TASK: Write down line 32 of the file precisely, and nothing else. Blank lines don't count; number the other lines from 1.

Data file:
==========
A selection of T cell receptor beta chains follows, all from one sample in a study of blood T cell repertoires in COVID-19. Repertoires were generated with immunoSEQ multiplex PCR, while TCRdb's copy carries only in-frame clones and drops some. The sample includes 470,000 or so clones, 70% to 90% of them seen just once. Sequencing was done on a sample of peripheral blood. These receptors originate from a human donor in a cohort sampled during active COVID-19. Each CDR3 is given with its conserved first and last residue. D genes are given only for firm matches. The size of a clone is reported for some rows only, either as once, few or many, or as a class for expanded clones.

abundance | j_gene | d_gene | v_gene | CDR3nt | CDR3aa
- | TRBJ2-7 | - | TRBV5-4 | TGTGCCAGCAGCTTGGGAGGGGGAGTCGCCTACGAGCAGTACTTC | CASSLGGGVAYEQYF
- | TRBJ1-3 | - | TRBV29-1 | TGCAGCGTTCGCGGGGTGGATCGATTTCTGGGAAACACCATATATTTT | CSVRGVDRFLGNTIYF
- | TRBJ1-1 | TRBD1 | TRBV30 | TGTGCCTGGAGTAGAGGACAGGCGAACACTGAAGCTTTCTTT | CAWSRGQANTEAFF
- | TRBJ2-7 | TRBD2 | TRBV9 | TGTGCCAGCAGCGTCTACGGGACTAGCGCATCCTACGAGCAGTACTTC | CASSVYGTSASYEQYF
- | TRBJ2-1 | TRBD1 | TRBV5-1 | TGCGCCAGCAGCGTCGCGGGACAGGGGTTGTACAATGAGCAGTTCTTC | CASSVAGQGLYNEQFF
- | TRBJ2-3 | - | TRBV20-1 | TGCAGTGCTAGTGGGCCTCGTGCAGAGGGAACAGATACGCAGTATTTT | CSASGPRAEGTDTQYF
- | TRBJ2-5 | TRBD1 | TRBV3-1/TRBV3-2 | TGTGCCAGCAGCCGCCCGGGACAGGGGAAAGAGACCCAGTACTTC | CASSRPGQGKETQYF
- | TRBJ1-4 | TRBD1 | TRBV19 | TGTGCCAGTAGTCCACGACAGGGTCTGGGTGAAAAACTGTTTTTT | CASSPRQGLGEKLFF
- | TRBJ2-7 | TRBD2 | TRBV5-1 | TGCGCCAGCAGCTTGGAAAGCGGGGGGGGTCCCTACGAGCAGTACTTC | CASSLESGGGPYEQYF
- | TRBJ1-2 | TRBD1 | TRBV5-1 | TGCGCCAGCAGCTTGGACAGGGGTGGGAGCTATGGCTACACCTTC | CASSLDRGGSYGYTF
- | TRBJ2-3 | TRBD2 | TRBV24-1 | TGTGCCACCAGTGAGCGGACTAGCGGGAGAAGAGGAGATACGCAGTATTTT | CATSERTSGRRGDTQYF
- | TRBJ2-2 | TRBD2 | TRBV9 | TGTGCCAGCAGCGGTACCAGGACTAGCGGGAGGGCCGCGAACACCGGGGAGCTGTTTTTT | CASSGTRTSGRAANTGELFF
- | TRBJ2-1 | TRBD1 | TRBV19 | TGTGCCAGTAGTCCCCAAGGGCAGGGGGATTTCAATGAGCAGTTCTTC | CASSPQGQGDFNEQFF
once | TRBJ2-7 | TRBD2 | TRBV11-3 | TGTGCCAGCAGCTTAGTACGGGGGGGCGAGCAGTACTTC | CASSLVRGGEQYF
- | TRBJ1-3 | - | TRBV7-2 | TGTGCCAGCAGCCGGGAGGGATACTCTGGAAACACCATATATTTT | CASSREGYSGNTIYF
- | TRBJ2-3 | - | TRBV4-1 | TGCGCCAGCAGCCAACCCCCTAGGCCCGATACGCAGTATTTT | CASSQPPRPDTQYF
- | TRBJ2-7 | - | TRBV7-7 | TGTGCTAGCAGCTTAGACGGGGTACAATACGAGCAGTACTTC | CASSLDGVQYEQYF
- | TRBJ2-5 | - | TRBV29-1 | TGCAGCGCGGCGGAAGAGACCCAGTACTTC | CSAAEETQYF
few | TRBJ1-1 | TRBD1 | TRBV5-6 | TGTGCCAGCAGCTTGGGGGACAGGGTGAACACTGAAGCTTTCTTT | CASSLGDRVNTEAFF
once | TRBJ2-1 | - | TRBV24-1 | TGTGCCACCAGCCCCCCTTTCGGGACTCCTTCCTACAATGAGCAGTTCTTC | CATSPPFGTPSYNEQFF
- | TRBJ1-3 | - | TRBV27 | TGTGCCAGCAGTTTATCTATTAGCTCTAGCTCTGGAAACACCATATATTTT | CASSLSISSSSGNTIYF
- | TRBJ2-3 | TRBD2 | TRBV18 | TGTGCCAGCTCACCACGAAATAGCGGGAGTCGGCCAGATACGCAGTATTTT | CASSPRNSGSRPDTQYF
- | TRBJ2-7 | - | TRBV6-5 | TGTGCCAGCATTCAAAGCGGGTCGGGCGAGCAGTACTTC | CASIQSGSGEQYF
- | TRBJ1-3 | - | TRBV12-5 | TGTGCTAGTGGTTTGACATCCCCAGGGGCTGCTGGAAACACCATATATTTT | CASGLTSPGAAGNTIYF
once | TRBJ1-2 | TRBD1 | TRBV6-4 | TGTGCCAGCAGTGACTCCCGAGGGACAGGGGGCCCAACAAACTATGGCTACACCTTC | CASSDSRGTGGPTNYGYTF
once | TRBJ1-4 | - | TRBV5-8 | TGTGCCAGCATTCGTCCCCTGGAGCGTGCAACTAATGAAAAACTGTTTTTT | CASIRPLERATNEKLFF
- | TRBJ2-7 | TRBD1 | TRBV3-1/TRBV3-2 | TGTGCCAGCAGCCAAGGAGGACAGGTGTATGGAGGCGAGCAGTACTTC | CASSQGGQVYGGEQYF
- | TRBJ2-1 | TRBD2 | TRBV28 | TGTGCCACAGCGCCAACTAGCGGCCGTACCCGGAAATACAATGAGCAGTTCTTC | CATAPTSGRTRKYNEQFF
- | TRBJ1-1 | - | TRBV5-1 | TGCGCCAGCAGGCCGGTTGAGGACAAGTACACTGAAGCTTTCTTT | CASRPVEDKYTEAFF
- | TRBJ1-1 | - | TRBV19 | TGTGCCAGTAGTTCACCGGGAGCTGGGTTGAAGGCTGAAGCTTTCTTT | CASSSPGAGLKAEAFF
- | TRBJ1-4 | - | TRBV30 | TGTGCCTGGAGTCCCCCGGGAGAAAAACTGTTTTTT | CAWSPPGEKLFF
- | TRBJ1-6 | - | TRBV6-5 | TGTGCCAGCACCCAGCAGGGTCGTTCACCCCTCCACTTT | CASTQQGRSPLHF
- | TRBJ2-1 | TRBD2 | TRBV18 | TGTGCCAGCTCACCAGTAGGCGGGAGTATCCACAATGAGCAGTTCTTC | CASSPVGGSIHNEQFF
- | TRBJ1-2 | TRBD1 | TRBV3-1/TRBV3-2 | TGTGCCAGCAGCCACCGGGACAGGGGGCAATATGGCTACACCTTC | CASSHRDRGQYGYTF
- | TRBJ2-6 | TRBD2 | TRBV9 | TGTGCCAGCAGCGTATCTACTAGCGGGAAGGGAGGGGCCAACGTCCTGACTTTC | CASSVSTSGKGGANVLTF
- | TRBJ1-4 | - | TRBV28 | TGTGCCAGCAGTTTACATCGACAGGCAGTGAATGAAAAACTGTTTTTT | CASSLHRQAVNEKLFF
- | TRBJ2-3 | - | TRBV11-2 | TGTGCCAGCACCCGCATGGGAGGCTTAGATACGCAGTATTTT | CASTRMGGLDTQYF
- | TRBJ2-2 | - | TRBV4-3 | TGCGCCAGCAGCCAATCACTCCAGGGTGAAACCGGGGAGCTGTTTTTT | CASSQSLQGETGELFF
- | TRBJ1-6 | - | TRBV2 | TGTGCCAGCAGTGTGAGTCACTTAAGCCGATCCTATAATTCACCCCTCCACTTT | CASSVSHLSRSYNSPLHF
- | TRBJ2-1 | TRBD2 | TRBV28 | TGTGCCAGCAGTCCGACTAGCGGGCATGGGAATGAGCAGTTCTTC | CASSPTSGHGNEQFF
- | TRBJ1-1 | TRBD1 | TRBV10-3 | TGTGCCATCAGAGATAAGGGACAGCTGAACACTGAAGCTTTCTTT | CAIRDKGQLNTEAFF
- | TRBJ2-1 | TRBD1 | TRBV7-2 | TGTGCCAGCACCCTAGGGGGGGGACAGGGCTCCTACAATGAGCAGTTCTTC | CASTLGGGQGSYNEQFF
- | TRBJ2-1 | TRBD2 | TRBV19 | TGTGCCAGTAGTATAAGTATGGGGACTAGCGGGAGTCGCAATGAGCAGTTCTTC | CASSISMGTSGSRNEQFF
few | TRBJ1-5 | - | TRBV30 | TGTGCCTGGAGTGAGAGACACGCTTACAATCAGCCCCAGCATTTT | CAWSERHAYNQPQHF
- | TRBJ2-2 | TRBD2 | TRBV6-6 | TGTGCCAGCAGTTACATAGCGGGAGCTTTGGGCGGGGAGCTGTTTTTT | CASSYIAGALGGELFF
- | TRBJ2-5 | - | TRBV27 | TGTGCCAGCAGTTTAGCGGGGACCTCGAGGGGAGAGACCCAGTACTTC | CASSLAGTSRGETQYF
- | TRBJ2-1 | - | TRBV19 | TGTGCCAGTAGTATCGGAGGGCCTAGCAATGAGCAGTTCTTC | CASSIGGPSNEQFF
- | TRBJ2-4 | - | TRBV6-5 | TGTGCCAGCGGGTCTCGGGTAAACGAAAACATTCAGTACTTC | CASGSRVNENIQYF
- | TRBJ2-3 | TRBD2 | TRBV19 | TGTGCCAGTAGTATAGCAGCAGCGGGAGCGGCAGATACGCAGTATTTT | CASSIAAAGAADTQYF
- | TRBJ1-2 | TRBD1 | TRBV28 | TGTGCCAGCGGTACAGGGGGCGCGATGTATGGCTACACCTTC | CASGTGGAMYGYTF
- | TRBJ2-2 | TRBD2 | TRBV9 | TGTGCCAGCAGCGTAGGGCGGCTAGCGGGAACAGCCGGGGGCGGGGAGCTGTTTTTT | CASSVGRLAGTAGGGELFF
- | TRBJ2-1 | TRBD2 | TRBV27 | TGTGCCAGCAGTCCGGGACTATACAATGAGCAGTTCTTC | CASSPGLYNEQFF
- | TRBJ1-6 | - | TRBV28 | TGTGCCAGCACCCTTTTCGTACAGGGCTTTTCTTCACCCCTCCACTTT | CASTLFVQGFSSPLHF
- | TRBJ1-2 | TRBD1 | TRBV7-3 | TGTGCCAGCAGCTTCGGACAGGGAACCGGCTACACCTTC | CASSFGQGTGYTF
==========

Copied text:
- | TRBJ1-1 | - | TRBV19 | TGTGCCAGTAGTTCACCGGGAGCTGGGTTGAAGGCTGAAGCTTTCTTT | CASSSPGAGLKAEAFF